It used to be that therapy was only for people suffering from mental illness or devastating trauma, but nowadays, psychologists specialize in treating a wide variety of stresses for people of all ages. While counseling is readily available, there is still a stigma associated with the idea of seeking professional help for personal problems. This if often the case with divorce, which is often traumatic even if both spouses agree that divorce is the best option. Many divorcing couples also remain friends, giving off the impression that there is no hurt or awkwardness that needs to be worked through, but this is rarely the case.
First of all, any divorce results in a series of losses, which may include friends and family members, not to mention a way of life that you may have loved for a very long time. It's also quite likely that your roles within the marriage (wife, husband, parent, etc.) have given you a sense of purpose and self-worth. Being stripped of these roles can be extremely traumatizing, to the point where you may find yourself sinking further and further into depression. Dealing with your feelings sooner than later is essential to surviving the divorce process, and there's no shame in admitting you need professional help. If anything, you are doing everything you can in order to remain strong and steady during one of the most trying times in your life. This is a sense of responsibility you have not only to yourself, but to your children, who are just as, if not more hurt and confused as you are.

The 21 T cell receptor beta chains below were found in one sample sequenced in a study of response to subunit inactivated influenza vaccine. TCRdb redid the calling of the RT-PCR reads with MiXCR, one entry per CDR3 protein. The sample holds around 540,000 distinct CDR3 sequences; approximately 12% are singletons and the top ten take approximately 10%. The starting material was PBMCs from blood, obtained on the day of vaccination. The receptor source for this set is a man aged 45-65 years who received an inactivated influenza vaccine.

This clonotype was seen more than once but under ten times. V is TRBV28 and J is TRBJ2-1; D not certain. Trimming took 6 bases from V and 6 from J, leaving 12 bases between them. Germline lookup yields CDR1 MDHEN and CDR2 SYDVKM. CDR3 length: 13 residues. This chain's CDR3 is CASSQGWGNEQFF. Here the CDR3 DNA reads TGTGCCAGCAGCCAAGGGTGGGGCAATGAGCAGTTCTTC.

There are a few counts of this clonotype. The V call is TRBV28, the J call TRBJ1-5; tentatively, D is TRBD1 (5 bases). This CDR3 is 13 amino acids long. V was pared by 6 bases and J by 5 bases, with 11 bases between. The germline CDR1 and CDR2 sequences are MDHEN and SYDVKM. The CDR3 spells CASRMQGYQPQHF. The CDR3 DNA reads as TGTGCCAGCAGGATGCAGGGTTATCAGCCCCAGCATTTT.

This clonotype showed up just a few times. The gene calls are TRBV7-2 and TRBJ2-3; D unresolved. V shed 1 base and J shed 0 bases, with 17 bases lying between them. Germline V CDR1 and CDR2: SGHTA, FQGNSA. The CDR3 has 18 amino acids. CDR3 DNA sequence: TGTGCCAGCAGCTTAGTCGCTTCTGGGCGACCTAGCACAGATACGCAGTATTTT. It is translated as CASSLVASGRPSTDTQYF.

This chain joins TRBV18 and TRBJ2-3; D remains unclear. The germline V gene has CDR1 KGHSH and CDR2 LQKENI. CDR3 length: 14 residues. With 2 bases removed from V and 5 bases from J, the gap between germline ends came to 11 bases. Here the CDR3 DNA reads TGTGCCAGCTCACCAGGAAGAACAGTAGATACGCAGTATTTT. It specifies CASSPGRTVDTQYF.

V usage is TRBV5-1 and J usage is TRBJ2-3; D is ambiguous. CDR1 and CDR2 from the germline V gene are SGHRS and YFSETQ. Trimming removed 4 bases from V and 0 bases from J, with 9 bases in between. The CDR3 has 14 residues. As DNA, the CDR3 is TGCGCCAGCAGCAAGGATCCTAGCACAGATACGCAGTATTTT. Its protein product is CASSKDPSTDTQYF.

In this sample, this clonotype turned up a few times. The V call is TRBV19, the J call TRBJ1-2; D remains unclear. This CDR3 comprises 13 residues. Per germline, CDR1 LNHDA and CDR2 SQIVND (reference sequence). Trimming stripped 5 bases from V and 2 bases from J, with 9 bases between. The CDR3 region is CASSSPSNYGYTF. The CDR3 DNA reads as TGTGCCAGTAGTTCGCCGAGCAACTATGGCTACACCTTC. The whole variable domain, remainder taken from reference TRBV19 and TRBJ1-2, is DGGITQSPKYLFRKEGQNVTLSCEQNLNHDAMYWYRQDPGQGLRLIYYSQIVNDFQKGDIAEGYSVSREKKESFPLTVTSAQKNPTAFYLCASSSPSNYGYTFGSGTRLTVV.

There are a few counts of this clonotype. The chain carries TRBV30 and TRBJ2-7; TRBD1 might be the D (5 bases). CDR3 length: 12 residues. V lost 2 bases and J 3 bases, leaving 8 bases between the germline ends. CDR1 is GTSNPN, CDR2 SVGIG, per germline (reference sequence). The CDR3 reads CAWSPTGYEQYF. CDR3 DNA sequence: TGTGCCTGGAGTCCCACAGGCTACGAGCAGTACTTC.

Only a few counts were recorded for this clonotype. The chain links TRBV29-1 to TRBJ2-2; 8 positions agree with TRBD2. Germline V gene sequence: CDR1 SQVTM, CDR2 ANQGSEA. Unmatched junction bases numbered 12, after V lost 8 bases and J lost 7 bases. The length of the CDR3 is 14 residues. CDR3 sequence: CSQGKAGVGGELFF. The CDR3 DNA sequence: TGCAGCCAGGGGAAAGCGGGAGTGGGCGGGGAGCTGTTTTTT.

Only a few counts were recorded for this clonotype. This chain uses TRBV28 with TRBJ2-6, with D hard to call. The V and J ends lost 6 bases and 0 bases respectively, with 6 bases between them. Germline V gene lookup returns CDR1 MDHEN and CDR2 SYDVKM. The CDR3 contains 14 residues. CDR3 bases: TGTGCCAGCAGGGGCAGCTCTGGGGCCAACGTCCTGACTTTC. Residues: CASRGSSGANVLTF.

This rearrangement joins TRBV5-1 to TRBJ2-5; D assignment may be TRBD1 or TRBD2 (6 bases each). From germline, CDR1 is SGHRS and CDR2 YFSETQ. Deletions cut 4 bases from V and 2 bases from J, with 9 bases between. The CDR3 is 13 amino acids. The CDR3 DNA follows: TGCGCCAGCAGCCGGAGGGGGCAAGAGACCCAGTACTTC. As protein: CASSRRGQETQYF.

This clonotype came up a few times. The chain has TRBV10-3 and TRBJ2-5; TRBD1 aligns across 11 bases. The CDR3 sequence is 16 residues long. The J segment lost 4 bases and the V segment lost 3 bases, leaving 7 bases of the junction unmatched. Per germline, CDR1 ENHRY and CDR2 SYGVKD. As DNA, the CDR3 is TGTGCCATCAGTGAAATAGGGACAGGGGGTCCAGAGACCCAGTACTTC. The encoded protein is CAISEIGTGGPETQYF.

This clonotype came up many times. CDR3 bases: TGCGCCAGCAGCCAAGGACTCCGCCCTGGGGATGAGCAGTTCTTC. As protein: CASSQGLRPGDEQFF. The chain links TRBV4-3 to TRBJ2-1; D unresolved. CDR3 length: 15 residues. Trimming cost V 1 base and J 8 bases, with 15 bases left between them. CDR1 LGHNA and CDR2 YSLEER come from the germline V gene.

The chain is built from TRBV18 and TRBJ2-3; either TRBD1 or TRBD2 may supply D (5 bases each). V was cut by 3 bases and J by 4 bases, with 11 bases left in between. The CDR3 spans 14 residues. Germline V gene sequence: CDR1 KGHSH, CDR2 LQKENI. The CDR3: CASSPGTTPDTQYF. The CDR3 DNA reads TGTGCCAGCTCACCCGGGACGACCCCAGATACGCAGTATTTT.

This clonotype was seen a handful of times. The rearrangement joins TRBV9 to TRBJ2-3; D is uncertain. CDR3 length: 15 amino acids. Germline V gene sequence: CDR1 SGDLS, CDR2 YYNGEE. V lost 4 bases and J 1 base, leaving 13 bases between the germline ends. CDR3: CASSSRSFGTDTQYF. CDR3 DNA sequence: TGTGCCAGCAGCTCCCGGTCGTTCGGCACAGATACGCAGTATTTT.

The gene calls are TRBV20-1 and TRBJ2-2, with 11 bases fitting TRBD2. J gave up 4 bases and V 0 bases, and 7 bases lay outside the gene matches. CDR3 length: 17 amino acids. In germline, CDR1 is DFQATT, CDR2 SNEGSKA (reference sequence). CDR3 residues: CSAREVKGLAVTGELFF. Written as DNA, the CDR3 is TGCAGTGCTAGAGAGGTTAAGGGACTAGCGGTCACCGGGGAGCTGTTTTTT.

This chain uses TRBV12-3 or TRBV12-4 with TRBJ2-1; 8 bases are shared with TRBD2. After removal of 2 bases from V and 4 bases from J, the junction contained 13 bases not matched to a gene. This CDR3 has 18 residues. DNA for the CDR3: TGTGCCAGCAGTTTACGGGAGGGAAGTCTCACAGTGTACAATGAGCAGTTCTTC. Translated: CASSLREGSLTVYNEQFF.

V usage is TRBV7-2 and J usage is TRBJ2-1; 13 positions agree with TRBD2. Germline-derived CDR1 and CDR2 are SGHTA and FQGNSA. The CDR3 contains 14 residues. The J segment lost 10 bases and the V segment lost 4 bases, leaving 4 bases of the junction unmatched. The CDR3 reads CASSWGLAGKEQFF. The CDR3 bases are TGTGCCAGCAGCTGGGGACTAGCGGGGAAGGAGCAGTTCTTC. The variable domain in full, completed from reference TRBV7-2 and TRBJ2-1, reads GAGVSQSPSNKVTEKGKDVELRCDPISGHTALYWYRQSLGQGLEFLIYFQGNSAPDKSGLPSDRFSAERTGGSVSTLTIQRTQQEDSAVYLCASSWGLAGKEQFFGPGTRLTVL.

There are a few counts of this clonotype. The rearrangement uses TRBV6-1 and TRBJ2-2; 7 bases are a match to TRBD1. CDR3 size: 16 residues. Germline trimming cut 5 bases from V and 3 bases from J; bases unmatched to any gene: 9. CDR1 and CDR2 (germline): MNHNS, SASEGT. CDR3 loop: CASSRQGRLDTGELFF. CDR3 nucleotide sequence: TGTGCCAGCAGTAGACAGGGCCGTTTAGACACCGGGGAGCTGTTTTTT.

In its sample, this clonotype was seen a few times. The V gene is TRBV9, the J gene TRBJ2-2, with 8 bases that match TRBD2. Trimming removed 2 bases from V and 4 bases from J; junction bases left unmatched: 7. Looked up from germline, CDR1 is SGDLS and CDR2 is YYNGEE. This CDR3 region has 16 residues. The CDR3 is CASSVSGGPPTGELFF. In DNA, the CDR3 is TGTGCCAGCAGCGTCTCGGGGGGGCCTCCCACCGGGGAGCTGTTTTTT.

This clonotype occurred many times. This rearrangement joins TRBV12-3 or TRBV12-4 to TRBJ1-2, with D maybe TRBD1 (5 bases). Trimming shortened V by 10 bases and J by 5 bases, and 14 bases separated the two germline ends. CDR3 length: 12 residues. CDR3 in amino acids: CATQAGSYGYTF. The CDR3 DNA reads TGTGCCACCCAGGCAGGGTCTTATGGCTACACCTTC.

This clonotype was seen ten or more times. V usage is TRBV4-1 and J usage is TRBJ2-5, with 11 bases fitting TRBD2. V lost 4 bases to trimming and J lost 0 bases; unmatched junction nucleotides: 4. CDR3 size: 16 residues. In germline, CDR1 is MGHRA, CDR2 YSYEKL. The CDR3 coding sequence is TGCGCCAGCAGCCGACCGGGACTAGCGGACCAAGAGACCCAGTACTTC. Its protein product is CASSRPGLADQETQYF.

On the other hand, your issues with counseling may have nothing to do with social stigma. If you are in the midst of a costly divorce, there may not be any money to spare for things like personal therapy. There are, however, many free support groups throughout New Jersey, which can be found on sites such as Psychology Today at https://groups.psychologytoday.com. There are groups that address specific populations, like women who are newly divorced, spouses who are legally separated, and children who are struggling with divorce-related issues. In addition to being free, there's no obligation to attend a certain set of meetings, so there's no harm in at least giving it a try.
Along with emotional support, you should also be seeking legal advice from a qualified family law attorney. While a therapist or support group can be immensely helpful, they cannot assist you with the finer points of divorce, such as custody arrangements, how much support you should ask for, and how to deal with your martial debts during and after your divorce. In addition, experienced family law attorneys have professional connections with therapists and support groups in your local area, including mediation programs to help you and your spouse work through disagreements. For more information on all the available services to help you through your divorce, please schedule a free consultation with the attorneys of Villani & DeLuca, P.C.